Monsters and the Mall: Videogames and the Scopic Regimes of Shopping

Molesworth Mike
2007 DiGRA '07 - Proceedings of the 2007 DiGRA International Conference: Situated Play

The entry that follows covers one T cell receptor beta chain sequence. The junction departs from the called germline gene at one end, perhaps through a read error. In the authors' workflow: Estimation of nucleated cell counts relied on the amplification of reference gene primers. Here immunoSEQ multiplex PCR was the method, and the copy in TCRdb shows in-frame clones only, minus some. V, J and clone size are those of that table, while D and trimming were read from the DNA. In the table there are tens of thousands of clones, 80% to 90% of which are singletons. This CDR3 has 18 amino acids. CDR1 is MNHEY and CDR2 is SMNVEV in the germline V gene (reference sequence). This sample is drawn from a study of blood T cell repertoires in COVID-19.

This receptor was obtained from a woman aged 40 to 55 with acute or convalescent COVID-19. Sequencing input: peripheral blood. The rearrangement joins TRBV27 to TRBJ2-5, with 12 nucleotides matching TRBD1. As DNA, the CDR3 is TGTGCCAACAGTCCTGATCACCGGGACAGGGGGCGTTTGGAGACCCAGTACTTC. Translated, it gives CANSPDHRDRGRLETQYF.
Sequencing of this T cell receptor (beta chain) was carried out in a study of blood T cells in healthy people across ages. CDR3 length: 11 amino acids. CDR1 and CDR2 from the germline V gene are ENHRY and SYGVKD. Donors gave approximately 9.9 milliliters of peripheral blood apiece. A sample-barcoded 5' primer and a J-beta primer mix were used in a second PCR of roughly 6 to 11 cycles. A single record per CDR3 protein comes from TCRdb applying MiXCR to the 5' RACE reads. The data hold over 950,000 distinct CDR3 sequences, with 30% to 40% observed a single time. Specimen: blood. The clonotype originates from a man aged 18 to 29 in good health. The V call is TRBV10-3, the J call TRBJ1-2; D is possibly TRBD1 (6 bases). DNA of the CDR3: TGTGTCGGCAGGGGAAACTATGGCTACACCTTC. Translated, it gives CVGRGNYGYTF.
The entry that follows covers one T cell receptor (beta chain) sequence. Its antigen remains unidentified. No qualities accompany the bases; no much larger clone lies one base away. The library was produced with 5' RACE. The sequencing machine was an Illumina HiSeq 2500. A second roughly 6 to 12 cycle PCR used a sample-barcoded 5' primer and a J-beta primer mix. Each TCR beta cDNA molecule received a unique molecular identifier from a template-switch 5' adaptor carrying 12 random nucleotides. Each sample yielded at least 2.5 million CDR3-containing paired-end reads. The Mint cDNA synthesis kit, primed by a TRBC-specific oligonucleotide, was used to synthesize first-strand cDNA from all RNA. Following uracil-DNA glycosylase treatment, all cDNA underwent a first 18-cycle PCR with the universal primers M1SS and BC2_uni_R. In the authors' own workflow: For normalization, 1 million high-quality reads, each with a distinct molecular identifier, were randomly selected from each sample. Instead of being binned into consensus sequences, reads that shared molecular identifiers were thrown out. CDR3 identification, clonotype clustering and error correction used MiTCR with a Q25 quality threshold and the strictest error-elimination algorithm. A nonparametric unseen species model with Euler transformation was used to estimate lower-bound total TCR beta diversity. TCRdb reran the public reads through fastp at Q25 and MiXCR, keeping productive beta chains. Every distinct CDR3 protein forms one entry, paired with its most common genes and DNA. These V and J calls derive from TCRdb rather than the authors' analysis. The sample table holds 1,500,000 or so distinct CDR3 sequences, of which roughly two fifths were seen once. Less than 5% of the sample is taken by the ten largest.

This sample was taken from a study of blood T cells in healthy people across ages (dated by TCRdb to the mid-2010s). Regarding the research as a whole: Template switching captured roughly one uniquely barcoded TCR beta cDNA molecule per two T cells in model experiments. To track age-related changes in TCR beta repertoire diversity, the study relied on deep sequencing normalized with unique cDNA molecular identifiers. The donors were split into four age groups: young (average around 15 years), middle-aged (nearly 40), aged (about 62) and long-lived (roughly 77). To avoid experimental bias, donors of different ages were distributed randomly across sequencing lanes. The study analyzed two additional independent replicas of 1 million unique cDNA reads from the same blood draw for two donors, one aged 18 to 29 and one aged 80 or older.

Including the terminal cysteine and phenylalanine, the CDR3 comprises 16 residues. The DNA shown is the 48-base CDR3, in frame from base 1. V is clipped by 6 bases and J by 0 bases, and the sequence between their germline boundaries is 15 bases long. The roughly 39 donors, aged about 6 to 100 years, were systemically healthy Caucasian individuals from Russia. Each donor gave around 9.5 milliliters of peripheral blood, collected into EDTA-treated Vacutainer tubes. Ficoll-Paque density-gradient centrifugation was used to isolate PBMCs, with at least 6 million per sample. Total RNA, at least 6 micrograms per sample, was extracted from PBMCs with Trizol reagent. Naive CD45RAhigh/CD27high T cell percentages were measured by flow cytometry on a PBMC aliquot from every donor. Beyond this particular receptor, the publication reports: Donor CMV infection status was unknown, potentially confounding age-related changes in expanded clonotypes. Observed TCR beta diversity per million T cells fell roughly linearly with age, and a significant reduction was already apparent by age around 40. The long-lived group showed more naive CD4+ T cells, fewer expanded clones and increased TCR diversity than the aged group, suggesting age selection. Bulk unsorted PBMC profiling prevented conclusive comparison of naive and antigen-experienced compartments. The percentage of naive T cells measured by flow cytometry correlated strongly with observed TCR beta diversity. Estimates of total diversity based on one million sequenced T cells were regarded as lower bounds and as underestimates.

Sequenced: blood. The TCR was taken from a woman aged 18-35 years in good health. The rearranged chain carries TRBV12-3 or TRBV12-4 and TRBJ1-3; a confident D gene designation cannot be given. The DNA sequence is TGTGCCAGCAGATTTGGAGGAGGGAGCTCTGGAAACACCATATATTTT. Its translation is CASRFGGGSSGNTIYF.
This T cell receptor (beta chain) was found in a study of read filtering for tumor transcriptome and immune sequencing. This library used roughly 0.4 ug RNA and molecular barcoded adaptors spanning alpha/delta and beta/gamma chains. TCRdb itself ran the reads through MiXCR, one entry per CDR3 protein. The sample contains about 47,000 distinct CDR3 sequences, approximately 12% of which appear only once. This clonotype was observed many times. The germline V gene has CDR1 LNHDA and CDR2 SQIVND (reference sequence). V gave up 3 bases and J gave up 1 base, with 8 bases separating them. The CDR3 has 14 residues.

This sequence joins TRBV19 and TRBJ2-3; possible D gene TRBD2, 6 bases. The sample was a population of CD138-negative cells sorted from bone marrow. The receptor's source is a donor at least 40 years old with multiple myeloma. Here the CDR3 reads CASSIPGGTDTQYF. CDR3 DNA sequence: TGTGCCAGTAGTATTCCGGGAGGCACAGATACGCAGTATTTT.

George Romero’s Dawn of the Dead is a film which has been criticised for its violence, but which also contains insights into our consumer society. In this paper I argue that videogames, which are similarly criticised for being violent, also tell us about one trajectory of consumer culture. Drawing from recent re-evaluations of the flâneur-shopper I consider the temporal, spatial and panoptic scopic regimes of shopping and tourism consumption, and compare these with the experience of playing first person shooters. In doing so I also consider the development of consumer ‘ways of seeing’ in shopping and videogames that construct the consumer as an imagining and desiring user of commercial images. Using reviews of first person shooters that have been promoted for their visual spectacle (Doom 3 and Halo) I argue that the active and speculative nature of videogame play allows for something like the flâneurshopper’s stroll through a commercially constructed space, but unlike shopping spaces which may be becoming increasingly similar, videogames re-enchant the consumer gaze with their spectacular vistas and constantly changing environments. The result however, is that Romero’s criticism of the alienating effect of a consumptionorientated life may also be applied to videogames.